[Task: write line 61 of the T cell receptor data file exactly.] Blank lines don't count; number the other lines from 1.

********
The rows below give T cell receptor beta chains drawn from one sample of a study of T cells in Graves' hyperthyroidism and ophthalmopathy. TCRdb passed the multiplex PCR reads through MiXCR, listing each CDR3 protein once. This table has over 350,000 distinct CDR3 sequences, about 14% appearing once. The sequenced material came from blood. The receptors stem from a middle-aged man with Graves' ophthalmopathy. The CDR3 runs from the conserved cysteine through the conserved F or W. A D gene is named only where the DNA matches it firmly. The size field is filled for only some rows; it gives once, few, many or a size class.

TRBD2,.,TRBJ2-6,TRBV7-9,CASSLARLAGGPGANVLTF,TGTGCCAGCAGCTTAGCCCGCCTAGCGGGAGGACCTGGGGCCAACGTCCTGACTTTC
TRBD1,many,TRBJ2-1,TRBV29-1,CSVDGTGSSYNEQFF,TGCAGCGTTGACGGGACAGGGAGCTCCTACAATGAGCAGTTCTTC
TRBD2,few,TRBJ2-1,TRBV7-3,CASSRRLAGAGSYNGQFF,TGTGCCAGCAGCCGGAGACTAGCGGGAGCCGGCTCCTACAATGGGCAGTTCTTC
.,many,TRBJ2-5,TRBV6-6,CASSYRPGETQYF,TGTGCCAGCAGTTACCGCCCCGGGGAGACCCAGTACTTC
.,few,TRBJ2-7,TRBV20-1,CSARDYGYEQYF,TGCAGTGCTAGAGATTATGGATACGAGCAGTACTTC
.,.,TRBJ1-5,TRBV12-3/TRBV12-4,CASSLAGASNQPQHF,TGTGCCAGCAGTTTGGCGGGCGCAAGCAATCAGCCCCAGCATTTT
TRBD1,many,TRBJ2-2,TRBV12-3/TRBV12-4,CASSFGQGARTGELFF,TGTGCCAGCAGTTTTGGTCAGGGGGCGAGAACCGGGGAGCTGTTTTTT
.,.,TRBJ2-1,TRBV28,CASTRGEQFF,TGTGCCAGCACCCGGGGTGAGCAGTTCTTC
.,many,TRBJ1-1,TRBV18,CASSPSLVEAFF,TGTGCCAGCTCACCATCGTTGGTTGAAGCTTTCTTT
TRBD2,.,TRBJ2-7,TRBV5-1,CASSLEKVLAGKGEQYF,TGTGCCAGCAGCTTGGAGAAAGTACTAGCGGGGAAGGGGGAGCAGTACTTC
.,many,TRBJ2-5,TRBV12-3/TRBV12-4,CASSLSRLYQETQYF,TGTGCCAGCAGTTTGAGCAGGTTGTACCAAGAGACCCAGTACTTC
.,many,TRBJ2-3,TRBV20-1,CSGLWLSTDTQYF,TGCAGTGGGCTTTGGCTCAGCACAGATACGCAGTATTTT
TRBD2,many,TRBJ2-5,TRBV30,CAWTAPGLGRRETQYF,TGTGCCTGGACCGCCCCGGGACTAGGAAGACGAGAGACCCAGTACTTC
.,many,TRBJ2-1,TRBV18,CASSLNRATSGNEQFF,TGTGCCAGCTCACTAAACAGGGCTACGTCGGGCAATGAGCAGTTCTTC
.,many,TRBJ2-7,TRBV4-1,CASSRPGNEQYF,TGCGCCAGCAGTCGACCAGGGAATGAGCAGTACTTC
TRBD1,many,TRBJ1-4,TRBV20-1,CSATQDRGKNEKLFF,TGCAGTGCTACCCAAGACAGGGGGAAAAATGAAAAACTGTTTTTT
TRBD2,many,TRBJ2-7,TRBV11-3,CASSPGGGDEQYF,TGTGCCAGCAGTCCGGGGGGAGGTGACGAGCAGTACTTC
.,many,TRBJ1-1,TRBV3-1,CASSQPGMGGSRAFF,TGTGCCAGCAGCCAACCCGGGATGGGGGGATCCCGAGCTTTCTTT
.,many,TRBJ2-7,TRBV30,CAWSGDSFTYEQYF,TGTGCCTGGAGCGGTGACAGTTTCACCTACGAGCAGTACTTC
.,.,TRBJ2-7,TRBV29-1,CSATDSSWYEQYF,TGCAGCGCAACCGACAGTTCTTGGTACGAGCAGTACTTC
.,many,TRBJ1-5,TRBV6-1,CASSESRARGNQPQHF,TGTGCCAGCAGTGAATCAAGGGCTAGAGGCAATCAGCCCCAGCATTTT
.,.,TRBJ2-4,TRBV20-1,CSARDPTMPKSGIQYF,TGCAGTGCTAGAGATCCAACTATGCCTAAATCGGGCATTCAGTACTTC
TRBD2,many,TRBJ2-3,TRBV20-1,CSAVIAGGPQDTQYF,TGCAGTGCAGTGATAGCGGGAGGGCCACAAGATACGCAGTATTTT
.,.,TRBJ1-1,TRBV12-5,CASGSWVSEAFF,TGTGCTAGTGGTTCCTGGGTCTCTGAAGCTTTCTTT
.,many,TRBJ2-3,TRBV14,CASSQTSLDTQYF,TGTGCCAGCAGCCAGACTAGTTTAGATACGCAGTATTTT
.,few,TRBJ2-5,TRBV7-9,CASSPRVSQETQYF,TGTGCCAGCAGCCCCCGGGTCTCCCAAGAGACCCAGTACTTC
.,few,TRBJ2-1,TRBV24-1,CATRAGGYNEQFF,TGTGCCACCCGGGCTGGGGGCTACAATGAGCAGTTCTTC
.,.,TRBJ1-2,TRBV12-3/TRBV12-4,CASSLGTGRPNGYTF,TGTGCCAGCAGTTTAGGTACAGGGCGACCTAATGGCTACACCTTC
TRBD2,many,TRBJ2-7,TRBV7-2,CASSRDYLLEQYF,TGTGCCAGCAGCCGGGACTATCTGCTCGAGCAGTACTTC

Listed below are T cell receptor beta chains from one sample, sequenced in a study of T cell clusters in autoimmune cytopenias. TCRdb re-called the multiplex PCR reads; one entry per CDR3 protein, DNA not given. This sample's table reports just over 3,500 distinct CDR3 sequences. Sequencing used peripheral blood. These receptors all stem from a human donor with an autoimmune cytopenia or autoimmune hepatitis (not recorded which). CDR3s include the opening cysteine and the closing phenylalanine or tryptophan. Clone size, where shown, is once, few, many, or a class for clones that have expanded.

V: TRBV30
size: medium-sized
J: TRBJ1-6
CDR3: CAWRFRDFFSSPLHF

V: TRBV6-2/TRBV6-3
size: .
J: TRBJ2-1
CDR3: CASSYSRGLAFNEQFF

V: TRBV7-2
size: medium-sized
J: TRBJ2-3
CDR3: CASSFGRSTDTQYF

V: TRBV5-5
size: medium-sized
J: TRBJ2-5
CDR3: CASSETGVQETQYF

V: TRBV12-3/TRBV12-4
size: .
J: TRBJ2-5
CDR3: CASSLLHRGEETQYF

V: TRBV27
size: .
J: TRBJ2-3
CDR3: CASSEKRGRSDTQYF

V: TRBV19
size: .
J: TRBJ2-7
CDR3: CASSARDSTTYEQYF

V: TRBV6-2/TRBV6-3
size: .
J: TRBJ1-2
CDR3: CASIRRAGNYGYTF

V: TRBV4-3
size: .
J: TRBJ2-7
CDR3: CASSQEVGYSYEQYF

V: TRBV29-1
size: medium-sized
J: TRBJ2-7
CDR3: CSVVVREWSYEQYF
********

size: .